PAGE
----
It’ll be a few months yet before Kansas City diners can get reservations at chef Jonathan Justus’ 5,000-square-foot Black Dirt at 5070 Main St., with decor that includes a chandelier made out of the root of a huge hackberry tree.
At the new restaurant, Justus is aiming for the sort of dishes that have made his first restaurant a destination dining experience. But the jump to a space with 143 seats inside and 28 on patio (compared to the Drugstore’s total of 92 seats) has required racheting down some of the complexity, but not the quality of ingredients.
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“In some ways, it’s been much harder doing what we do up north than if we were in midtown or the Crossroads,” Justus said, because some farmers and local purveyors couldn’t justify making the trip for just one restaurant.
At Justus Drugstore, I started with a Missouri “Caesar” ($14). The salad was built from tender romaine hearts that have been laid on a rack over a sheet pan and charred with a food-grade blowtorch. “It’s more accurate and gets the same char flavor,” Justus said. Then the slightly caramelized lettuce is paired with cubes of Louisiana catfish dredged in coarse cornmeal and lightly fried to take the place of croutons.
The salad was garnished with thick slivers of aged “Lilly” — a type of white cheddar that looks like Parmesan — from Shatto Farms. It was dressed like a traditional Caesar with egg yolk, lemon juice, garlic and bits of cured farmed trout from Westover Farms that tasted remarkably like anchovy. It was a clever salad with more interest than the bulk of dry and careless Caesars being tossed together around town.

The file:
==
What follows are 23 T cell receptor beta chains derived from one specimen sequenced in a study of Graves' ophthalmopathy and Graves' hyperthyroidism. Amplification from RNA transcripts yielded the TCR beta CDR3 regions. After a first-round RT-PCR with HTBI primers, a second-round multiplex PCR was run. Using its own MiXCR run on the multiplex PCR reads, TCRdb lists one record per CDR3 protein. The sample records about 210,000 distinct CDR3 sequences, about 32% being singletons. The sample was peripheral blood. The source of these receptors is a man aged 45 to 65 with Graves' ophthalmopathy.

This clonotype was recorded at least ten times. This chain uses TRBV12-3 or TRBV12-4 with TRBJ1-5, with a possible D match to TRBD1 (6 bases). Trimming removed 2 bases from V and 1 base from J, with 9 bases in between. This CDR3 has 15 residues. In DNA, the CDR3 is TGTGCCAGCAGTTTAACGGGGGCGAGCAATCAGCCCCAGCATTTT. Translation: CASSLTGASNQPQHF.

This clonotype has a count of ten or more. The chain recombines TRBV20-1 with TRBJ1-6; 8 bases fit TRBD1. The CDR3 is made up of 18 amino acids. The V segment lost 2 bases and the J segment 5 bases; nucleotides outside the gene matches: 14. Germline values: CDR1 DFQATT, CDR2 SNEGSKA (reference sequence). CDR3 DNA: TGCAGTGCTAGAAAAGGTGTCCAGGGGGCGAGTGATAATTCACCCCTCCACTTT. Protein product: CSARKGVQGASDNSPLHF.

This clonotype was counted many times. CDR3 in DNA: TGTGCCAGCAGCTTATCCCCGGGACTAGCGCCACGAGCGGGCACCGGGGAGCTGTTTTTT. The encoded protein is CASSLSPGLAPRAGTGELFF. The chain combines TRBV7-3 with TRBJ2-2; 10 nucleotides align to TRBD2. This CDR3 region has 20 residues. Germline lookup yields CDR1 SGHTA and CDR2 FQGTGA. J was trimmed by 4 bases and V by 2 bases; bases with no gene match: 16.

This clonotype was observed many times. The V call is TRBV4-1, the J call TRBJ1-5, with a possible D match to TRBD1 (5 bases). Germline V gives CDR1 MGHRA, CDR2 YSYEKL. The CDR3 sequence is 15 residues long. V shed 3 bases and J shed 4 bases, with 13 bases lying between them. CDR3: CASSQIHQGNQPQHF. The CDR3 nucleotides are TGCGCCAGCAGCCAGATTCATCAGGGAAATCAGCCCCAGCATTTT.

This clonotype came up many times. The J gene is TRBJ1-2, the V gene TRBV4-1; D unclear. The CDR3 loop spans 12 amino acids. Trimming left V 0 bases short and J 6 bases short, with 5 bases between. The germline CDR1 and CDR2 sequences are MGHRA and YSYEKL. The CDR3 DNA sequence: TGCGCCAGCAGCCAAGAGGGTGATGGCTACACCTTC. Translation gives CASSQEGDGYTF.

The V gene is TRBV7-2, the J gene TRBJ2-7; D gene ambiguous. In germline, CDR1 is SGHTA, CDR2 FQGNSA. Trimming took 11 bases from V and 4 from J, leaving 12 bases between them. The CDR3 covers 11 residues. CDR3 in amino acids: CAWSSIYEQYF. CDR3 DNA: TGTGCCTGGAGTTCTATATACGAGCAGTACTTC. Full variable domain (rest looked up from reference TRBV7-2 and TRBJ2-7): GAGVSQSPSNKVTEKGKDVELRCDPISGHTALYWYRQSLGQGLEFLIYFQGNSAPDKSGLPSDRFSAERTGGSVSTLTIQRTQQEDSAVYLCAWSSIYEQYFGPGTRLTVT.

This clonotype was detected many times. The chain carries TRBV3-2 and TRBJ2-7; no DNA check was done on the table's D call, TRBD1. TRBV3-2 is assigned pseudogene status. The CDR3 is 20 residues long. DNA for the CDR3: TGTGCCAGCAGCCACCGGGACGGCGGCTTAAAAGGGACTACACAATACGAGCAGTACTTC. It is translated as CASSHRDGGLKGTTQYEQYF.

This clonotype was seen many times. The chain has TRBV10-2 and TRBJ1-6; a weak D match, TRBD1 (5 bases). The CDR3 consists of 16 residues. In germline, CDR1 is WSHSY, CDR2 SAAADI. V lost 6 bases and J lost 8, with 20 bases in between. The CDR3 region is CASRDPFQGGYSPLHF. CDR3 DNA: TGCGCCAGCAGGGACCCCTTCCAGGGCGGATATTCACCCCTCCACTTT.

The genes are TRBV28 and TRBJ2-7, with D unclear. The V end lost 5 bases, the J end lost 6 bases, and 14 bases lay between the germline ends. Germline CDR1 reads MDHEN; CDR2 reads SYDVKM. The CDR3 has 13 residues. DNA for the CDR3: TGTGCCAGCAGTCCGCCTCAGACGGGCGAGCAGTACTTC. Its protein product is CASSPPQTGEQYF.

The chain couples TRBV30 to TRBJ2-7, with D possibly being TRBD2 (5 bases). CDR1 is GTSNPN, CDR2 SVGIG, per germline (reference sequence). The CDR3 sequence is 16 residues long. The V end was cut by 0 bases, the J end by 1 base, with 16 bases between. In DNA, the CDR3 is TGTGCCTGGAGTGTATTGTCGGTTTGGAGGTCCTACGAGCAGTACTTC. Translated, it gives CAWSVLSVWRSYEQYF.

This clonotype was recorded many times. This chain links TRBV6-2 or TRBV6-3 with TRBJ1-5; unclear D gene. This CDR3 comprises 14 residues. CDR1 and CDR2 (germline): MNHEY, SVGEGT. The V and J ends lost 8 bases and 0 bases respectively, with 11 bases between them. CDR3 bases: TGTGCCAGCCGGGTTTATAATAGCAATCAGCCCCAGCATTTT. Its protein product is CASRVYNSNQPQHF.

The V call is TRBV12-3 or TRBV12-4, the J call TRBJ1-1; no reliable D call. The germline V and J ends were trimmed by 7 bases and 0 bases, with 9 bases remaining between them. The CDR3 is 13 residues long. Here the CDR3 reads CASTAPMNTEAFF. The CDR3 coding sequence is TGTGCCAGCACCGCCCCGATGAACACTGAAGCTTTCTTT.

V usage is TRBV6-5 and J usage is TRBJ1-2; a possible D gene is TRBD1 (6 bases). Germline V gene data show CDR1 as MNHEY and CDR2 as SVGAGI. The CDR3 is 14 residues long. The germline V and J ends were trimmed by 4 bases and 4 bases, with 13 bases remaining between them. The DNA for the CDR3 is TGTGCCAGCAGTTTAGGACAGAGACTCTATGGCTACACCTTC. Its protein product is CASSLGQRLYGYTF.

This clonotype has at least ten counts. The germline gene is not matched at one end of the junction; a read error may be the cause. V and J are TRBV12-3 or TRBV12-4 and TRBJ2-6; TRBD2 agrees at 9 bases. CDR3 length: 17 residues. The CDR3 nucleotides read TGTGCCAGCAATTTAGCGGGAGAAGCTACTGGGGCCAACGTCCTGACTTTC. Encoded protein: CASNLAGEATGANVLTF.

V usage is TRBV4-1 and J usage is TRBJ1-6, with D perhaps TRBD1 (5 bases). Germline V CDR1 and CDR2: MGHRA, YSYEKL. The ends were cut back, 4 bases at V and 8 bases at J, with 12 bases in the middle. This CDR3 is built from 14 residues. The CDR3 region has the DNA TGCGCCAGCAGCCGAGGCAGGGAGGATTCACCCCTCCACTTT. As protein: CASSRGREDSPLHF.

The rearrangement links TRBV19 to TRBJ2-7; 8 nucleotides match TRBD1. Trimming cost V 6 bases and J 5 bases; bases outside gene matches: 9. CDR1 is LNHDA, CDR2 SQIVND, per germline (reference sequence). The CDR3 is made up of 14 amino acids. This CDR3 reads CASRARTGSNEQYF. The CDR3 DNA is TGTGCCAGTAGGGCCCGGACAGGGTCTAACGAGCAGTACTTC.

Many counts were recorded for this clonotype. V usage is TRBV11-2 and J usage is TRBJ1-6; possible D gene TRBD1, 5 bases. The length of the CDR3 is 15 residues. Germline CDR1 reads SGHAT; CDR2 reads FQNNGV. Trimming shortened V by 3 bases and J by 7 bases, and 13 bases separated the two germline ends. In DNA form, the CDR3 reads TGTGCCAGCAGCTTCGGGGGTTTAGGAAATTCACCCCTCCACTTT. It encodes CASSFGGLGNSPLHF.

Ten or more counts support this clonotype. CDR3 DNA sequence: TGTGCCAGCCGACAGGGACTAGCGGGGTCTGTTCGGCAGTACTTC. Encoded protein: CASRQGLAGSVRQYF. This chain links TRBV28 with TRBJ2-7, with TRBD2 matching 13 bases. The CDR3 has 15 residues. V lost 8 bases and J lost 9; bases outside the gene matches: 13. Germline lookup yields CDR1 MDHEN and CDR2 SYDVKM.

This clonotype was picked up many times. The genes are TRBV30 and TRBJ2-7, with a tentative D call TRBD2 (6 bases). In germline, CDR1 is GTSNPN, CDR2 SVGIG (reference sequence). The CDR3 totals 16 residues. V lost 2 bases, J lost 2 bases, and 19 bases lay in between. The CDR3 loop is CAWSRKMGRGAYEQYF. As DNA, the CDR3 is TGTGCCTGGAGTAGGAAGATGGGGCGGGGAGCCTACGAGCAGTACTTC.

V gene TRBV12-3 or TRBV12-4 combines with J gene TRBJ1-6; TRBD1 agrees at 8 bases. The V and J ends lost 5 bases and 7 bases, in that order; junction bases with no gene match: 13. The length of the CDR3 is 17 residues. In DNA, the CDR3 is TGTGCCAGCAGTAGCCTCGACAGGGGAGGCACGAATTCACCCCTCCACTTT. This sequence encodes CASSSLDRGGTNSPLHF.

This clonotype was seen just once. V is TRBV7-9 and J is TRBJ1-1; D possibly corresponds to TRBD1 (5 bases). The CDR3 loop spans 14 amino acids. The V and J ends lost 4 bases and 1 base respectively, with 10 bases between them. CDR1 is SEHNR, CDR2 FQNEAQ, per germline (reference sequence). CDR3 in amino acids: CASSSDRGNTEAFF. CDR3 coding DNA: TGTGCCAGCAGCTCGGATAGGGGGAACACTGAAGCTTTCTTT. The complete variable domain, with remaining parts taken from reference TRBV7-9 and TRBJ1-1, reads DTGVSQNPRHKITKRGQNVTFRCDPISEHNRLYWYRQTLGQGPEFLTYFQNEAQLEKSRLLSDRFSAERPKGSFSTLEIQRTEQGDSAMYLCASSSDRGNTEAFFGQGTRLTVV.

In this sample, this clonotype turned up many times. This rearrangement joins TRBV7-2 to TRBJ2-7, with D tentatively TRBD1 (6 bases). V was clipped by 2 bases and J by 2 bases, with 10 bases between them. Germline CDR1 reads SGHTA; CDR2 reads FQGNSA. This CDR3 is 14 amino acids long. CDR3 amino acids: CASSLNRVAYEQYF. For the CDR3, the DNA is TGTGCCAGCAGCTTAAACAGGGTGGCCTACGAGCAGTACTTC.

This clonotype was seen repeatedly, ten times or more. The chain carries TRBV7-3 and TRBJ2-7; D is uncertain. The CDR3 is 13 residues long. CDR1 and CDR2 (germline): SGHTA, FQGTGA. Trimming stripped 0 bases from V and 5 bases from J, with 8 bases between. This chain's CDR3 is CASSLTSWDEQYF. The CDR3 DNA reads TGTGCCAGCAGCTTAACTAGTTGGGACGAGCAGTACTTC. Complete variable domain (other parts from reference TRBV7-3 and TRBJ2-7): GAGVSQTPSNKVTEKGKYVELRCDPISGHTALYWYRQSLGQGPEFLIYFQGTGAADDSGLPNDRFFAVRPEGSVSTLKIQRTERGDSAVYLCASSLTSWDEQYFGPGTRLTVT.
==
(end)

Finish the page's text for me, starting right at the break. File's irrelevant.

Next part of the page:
The frito misto ($7) is a case study in how Justus reduces food waste: Bits of leftover vegetables, including cauliflower, Brussels sprouts, zucchini, mushrooms and hearty greens like kale contrast with daintier arugula or frisee. My vegetable catch of the day included cauliflower, Brussels sprouts and frisee breaded in the herbed fried chicken flour and served with a soy-ginger-sesame dipping sauce.
The odd beauty of using delicate greens this way is frisee’s “bitterness turns to a completely different flavor,” and arugula tastes like fried morels. Though I can’t vouch for the arugula, the roar of overly bitter frisee was transformed using this method.
The Campo Lindo chicken gizzard salad ($10) illustrates Justus’ nose-to-tail philosophy of serving offal, often discarded as a waste product. Not a fan of gizzards? That’s what my young adult dining companions thought, until they proceeded to pop them faster than you could say chicken nuggets, leaving me with a pile of fresh lettuce greens, tufts of frisee, half moons of seeded cucumber, radish slices, shredded carrot and parsley napped in a house-made peppercorn buttermilk dressing.
“I’ve converted a lot of people on those gizzards,” Justus said when he stopped by our table to survey our progress.
Gizzards can be tough, but these were luxurious. They were confited in duck fat to make them incredibly tender and add what Justus accurately described as “a certain lushness.” And he could have stopped there — “but of course, we bread and fry them because we are in the Midwest,” he said with a laugh.